Countries allied closely with China -- or those heavily indebted to it -- are facing the reality that they are increasingly at risk of being dragged into Beijing's geopolitical games and even potential future conflicts, analysts say.
These concerns are becoming more heightened as Beijing's sabre-rattling and its territorial disputes with its neighbours threaten global peace and risk choking the world's busiest shipping lanes with global economic repercussions.
Many say there appears to be a growing pattern of leverage Beijing is bringing to bear in its geopolitical decisions.
"China is employing its growing economic power as a means of coercing or enticing other states to comply with its foreign policy priorities or principles of international relations," said a recent study by the Atlantic Council titled "Co-operation with China: Challenges and opportunities".
Beijing is using this power to "organise the support of other illiberal governments at the United Nations to forward its interests, such as the Belt and Road Initiative (BRI), and promote its ideas on human rights and state sovereignty to contest core principles of political freedoms on the world stage", it continued.
Under Beijing's thumb
The BRI, also known as One Belt, One Road (OBOR), is Beijing's massive infrastructure project linking 78 countries across Asia, Africa, Europe and Oceania.
Development of sea port and land transportation facilities under the BRI is promoted as commercial in nature, but critics say they serve a dual purpose -- allowing for China's rapidly growing military to expand its reach.
The infrastructure drive aims to connect China to the Horn of Africa via a network of military and commercial facilities.
As part of its "String of Pearls" strategy, China's sea lanes run through several major ports from the Maldives to Bangladesh, Sri Lanka, Pakistan, Iran and Somalia, and through several key maritime choke points.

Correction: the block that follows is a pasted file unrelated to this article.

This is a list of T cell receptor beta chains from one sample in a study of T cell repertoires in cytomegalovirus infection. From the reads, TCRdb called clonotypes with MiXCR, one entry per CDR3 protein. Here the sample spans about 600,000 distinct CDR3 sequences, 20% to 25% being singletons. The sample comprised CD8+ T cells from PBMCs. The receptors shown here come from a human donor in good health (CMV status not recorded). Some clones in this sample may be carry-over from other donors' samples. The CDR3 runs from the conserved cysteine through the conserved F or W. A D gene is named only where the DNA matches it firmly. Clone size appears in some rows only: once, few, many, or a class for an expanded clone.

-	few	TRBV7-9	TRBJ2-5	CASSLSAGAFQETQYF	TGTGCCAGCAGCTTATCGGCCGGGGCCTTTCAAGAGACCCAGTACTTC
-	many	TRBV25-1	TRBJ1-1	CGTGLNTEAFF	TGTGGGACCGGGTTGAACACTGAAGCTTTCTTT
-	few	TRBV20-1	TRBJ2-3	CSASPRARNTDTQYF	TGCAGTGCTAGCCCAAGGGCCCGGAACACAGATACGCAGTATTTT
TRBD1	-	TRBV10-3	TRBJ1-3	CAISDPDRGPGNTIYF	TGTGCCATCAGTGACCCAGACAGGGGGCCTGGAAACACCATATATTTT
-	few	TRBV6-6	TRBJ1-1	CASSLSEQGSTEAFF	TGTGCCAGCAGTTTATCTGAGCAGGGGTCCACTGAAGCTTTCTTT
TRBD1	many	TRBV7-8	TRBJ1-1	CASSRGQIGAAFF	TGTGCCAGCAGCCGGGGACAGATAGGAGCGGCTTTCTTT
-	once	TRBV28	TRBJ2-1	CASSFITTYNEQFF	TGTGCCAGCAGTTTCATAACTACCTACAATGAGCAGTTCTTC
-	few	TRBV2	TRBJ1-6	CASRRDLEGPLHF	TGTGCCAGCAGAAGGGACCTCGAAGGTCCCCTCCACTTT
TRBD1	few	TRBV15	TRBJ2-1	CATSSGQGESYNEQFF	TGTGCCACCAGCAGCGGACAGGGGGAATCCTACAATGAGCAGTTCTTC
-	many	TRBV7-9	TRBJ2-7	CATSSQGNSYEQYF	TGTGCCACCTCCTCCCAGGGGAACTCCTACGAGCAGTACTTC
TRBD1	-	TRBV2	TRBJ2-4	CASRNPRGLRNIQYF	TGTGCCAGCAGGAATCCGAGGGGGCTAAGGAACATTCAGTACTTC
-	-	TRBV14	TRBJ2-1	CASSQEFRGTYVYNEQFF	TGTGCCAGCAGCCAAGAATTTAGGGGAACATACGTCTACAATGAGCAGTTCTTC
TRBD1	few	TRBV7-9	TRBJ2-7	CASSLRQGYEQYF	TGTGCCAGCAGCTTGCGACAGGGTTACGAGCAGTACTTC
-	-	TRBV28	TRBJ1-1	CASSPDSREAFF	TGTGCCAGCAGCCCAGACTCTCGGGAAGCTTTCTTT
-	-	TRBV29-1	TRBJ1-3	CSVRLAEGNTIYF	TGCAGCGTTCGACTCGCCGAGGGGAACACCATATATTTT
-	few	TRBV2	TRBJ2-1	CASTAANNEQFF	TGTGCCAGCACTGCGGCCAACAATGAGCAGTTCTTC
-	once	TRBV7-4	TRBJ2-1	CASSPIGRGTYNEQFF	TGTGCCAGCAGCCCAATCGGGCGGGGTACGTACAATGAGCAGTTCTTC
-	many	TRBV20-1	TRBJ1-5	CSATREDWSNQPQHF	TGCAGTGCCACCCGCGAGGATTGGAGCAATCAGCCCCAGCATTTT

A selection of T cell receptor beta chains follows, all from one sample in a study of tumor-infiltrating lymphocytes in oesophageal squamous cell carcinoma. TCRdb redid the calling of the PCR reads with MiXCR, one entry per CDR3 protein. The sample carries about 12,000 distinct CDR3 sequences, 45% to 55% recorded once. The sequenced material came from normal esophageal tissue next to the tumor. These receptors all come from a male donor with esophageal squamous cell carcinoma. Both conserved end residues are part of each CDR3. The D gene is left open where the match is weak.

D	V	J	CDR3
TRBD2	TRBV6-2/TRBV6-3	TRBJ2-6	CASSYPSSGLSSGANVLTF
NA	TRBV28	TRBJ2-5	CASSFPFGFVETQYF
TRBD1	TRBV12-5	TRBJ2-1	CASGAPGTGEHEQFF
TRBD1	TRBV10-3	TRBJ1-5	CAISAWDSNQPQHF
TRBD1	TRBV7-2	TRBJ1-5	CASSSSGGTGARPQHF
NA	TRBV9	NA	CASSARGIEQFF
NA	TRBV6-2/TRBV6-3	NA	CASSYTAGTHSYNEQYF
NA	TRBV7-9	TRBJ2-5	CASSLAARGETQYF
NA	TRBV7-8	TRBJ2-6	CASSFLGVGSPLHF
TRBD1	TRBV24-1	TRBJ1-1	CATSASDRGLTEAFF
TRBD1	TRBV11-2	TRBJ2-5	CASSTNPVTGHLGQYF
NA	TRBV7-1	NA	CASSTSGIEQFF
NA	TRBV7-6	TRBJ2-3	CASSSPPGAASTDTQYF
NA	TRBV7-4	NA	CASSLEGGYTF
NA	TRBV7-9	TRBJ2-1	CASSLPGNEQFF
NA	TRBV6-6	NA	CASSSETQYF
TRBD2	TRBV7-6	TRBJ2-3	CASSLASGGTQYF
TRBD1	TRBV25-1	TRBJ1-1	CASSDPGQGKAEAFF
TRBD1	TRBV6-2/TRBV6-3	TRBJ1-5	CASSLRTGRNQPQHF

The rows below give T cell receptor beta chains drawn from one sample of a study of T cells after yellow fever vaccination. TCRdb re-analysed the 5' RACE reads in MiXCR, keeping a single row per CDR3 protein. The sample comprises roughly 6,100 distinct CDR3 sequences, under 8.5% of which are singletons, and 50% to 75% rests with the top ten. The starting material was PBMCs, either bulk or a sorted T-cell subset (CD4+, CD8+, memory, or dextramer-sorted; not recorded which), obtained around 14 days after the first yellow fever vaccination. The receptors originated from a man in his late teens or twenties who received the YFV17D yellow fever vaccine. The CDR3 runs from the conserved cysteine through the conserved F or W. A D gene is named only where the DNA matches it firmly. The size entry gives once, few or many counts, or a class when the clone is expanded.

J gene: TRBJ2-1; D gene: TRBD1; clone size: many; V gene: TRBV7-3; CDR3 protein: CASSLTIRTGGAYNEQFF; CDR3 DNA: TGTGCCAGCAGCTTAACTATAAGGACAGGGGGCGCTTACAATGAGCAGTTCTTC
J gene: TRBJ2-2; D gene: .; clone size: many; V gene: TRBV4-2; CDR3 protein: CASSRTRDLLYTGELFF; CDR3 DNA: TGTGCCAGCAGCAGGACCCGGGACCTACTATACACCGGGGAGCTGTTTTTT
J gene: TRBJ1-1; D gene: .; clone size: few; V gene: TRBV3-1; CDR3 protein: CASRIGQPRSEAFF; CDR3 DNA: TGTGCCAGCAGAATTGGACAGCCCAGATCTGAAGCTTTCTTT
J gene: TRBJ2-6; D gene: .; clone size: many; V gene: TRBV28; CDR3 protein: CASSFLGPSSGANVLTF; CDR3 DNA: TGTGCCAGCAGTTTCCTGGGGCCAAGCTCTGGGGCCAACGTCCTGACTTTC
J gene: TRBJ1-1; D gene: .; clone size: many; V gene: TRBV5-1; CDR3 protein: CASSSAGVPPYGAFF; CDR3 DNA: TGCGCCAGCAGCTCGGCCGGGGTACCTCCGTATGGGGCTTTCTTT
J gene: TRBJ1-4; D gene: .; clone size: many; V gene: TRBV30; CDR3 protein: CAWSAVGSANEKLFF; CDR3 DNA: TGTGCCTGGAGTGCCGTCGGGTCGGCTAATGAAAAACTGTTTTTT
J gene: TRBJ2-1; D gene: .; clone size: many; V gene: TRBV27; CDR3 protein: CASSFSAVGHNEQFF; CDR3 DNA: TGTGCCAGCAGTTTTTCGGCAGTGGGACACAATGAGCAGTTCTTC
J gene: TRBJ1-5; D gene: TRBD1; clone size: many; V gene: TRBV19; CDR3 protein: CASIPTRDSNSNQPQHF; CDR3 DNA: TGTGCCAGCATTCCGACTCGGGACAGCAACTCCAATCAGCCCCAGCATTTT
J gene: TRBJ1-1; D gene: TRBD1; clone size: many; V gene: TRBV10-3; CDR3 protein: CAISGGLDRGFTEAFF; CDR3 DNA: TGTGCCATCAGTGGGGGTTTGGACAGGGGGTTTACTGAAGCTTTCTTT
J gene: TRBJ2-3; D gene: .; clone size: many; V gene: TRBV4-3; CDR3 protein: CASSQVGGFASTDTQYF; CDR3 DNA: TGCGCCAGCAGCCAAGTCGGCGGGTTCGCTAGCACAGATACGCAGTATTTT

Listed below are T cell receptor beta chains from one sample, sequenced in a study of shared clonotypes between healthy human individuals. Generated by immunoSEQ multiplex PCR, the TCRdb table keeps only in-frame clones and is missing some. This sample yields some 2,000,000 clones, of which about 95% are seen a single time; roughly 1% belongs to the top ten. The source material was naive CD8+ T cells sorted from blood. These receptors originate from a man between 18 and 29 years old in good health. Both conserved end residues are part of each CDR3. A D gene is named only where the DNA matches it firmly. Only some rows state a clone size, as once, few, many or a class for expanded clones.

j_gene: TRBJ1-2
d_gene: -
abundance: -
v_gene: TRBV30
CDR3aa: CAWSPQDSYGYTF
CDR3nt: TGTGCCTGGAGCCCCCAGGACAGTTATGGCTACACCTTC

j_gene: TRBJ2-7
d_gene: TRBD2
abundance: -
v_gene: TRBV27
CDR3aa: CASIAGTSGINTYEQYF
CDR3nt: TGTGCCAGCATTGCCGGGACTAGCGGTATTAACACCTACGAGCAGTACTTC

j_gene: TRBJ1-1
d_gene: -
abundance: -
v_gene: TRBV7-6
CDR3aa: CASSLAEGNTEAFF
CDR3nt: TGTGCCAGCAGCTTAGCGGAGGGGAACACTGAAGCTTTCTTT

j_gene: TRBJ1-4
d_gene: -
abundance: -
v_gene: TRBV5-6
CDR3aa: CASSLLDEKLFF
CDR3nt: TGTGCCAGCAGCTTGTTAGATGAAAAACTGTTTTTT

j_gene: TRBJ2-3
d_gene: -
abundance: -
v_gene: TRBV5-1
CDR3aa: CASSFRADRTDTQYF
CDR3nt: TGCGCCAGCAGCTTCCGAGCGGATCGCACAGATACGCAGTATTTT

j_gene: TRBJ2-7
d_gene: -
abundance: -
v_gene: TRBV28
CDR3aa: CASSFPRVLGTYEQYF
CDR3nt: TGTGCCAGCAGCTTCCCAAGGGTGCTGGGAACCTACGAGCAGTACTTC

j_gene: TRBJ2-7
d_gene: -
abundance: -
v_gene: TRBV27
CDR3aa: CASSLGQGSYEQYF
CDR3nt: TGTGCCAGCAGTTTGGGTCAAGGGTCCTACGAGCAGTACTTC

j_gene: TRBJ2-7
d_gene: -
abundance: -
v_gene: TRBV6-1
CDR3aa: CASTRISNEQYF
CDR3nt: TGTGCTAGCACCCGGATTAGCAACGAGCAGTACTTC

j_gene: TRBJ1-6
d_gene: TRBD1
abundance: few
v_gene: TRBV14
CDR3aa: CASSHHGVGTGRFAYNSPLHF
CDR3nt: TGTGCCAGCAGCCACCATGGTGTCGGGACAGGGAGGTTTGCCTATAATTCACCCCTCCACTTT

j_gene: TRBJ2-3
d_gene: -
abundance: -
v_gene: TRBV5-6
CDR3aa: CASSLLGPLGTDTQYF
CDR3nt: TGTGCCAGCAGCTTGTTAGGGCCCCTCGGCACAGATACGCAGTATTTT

The BRI continues inland from these important seaports, reaching other parts of the Middle East, Central Asia and Africa.
The String of Pearls also gives Beijing an advantage and a pressure lever should a full-scale conflict erupt over Taiwan.
China's military drills last month encroaching on Taiwan are the most recent reminder of the threat that Beijing's military expansionism poses.
The drills bode ill for other key waterways in which China either has active disputes or where it is expanding its military presence.
Beijing claims sovereignty or some form of exclusive jurisdiction over most of the South China Sea, and is giving Chinese names to places across Asia as a way to build a legal case for those claims.
China's claim over the South China Sea -- through which trillions of dollars in trade passes annually -- competes with claims from Brunei, Malaysia, the Philippines, Taiwan and Vietnam.
In Central Asia, Beijing has also been floating the idea of the return of "its" territories in state media to gauge the reaction of the local population in what observers say is a direct threat to the region's sovereignty.
Even outside the BRI scheme, China has used "economic coercion" and "bullying" in an attempt to push policies favourable to Beijing.
"Beijing has used the threat and imposition of trade-restrictive measures to punish over a dozen countries for pursuing policies deemed harmful to Chinese interests," Bonnie S. Glaser, director of the China Power Project at the Centre for Strategic and International Studies (CSIS) in Washington, DC, wrote in January 2021.
She provides a long list of examples over the past dozen years, including Norway, Japan, the Philippines, Mongolia, South Korea, Canada, New Zealand, Sweden, Taiwan, the United Kingdom, Australia and the city of Prague.
Beijing's "bullying" has had mixed results, she said, but China continues to see the benefit of using coercion.